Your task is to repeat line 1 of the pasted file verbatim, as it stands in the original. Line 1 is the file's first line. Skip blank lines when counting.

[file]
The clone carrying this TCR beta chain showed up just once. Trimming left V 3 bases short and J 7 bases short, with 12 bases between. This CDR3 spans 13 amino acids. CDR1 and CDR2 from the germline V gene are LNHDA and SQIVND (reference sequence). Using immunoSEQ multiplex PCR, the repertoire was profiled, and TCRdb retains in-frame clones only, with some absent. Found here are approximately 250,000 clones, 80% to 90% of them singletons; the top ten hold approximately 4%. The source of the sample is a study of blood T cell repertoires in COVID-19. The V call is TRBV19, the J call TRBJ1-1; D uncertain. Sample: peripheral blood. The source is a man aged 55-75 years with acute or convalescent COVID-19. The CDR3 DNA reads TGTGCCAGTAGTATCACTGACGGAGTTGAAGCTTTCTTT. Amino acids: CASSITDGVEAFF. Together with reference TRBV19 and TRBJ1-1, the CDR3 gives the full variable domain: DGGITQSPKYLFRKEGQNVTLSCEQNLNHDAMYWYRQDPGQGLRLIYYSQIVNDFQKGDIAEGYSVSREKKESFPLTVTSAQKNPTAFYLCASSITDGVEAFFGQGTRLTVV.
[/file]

The clone carrying this TCR beta chain showed up just once. Trimming left V 3 bases short and J 7 bases short, with 12 bases between. This CDR3 spans 13 amino acids. CDR1 and CDR2 from the germline V gene are LNHDA and SQIVND (reference sequence). Using immunoSEQ multiplex PCR, the repertoire was profiled, and TCRdb retains in-frame clones only, with some absent. Found here are approximately 250,000 clones, 80% to 90% of them singletons; the top ten hold approximately 4%. The source of the sample is a study of blood T cell repertoires in COVID-19. The V call is TRBV19, the J call TRBJ1-1; D uncertain. Sample: peripheral blood. The source is a man aged 55-75 years with acute or convalescent COVID-19. The CDR3 DNA reads TGTGCCAGTAGTATCACTGACGGAGTTGAAGCTTTCTTT. Amino acids: CASSITDGVEAFF. Together with reference TRBV19 and TRBJ1-1, the CDR3 gives the full variable domain: DGGITQSPKYLFRKEGQNVTLSCEQNLNHDAMYWYRQDPGQGLRLIYYSQIVNDFQKGDIAEGYSVSREKKESFPLTVTSAQKNPTAFYLCASSITDGVEAFFGQGTRLTVV.